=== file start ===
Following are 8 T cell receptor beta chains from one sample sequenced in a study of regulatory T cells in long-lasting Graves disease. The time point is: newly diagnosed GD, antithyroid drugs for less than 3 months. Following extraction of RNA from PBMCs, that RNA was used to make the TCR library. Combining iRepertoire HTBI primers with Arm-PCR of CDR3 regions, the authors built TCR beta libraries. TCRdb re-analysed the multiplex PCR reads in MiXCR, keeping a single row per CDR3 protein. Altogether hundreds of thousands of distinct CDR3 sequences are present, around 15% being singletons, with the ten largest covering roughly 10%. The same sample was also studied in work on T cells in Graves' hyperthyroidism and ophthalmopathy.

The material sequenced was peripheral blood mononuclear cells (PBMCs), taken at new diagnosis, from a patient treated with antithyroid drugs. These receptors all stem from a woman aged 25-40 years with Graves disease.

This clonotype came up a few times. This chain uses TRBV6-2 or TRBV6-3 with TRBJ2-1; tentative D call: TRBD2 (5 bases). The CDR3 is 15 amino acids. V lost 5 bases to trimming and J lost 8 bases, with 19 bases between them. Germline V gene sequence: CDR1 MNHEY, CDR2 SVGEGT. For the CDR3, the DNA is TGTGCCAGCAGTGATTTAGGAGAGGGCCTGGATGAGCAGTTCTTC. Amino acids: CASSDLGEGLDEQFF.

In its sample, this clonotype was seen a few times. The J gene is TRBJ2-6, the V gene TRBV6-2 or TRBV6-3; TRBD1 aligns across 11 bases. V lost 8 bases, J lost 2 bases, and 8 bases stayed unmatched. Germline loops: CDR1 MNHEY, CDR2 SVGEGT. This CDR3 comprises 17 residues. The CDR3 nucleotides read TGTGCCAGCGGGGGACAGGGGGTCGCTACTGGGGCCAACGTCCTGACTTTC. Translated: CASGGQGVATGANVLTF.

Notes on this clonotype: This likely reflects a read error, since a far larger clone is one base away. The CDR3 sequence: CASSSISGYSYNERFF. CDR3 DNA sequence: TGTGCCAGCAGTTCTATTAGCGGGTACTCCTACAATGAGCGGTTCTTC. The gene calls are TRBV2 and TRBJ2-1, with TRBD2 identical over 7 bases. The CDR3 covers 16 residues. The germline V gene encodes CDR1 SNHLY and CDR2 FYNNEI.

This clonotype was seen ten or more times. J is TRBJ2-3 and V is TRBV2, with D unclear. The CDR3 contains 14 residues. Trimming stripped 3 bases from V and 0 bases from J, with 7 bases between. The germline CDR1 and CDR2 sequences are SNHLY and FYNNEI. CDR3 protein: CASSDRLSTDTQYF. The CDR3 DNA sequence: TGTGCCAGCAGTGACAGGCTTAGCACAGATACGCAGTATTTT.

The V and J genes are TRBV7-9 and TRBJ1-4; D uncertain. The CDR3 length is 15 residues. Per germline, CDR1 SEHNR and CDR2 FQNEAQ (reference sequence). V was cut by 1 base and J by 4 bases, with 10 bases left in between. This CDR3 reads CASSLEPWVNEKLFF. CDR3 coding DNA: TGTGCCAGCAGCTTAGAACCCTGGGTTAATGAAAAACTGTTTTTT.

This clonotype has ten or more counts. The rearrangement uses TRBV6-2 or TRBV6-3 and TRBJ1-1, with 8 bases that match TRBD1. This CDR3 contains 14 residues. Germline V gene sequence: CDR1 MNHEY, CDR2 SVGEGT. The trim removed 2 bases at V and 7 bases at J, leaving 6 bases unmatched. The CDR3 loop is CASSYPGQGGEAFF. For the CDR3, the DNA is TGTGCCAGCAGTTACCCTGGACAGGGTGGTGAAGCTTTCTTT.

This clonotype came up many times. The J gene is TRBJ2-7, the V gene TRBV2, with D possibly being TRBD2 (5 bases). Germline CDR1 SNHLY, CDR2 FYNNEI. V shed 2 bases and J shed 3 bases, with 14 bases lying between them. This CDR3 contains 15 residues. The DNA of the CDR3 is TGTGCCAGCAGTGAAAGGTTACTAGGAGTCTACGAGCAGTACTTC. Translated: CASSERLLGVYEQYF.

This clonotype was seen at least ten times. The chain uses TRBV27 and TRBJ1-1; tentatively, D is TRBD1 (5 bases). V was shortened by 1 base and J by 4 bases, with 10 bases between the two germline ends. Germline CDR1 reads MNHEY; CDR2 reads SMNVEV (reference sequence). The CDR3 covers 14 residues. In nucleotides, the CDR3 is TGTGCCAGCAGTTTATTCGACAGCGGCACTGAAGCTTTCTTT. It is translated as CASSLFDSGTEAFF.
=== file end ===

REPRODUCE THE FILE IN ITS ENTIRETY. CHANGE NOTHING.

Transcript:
Following are 8 T cell receptor beta chains from one sample sequenced in a study of regulatory T cells in long-lasting Graves disease. The time point is: newly diagnosed GD, antithyroid drugs for less than 3 months. Following extraction of RNA from PBMCs, that RNA was used to make the TCR library. Combining iRepertoire HTBI primers with Arm-PCR of CDR3 regions, the authors built TCR beta libraries. TCRdb re-analysed the multiplex PCR reads in MiXCR, keeping a single row per CDR3 protein. Altogether hundreds of thousands of distinct CDR3 sequences are present, around 15% being singletons, with the ten largest covering roughly 10%. The same sample was also studied in work on T cells in Graves' hyperthyroidism and ophthalmopathy.

The material sequenced was peripheral blood mononuclear cells (PBMCs), taken at new diagnosis, from a patient treated with antithyroid drugs. These receptors all stem from a woman aged 25-40 years with Graves disease.

This clonotype came up a few times. This chain uses TRBV6-2 or TRBV6-3 with TRBJ2-1; tentative D call: TRBD2 (5 bases). The CDR3 is 15 amino acids. V lost 5 bases to trimming and J lost 8 bases, with 19 bases between them. Germline V gene sequence: CDR1 MNHEY, CDR2 SVGEGT. For the CDR3, the DNA is TGTGCCAGCAGTGATTTAGGAGAGGGCCTGGATGAGCAGTTCTTC. Amino acids: CASSDLGEGLDEQFF.

In its sample, this clonotype was seen a few times. The J gene is TRBJ2-6, the V gene TRBV6-2 or TRBV6-3; TRBD1 aligns across 11 bases. V lost 8 bases, J lost 2 bases, and 8 bases stayed unmatched. Germline loops: CDR1 MNHEY, CDR2 SVGEGT. This CDR3 comprises 17 residues. The CDR3 nucleotides read TGTGCCAGCGGGGGACAGGGGGTCGCTACTGGGGCCAACGTCCTGACTTTC. Translated: CASGGQGVATGANVLTF.

Notes on this clonotype: This likely reflects a read error, since a far larger clone is one base away. The CDR3 sequence: CASSSISGYSYNERFF. CDR3 DNA sequence: TGTGCCAGCAGTTCTATTAGCGGGTACTCCTACAATGAGCGGTTCTTC. The gene calls are TRBV2 and TRBJ2-1, with TRBD2 identical over 7 bases. The CDR3 covers 16 residues. The germline V gene encodes CDR1 SNHLY and CDR2 FYNNEI.

This clonotype was seen ten or more times. J is TRBJ2-3 and V is TRBV2, with D unclear. The CDR3 contains 14 residues. Trimming stripped 3 bases from V and 0 bases from J, with 7 bases between. The germline CDR1 and CDR2 sequences are SNHLY and FYNNEI. CDR3 protein: CASSDRLSTDTQYF. The CDR3 DNA sequence: TGTGCCAGCAGTGACAGGCTTAGCACAGATACGCAGTATTTT.

The V and J genes are TRBV7-9 and TRBJ1-4; D uncertain. The CDR3 length is 15 residues. Per germline, CDR1 SEHNR and CDR2 FQNEAQ (reference sequence). V was cut by 1 base and J by 4 bases, with 10 bases left in between. This CDR3 reads CASSLEPWVNEKLFF. CDR3 coding DNA: TGTGCCAGCAGCTTAGAACCCTGGGTTAATGAAAAACTGTTTTTT.

This clonotype has ten or more counts. The rearrangement uses TRBV6-2 or TRBV6-3 and TRBJ1-1, with 8 bases that match TRBD1. This CDR3 contains 14 residues. Germline V gene sequence: CDR1 MNHEY, CDR2 SVGEGT. The trim removed 2 bases at V and 7 bases at J, leaving 6 bases unmatched. The CDR3 loop is CASSYPGQGGEAFF. For the CDR3, the DNA is TGTGCCAGCAGTTACCCTGGACAGGGTGGTGAAGCTTTCTTT.

This clonotype came up many times. The J gene is TRBJ2-7, the V gene TRBV2, with D possibly being TRBD2 (5 bases). Germline CDR1 SNHLY, CDR2 FYNNEI. V shed 2 bases and J shed 3 bases, with 14 bases lying between them. This CDR3 contains 15 residues. The DNA of the CDR3 is TGTGCCAGCAGTGAAAGGTTACTAGGAGTCTACGAGCAGTACTTC. Translated: CASSERLLGVYEQYF.

This clonotype was seen at least ten times. The chain uses TRBV27 and TRBJ1-1; tentatively, D is TRBD1 (5 bases). V was shortened by 1 base and J by 4 bases, with 10 bases between the two germline ends. Germline CDR1 reads MNHEY; CDR2 reads SMNVEV (reference sequence). The CDR3 covers 14 residues. In nucleotides, the CDR3 is TGTGCCAGCAGTTTATTCGACAGCGGCACTGAAGCTTTCTTT. It is translated as CASSLFDSGTEAFF.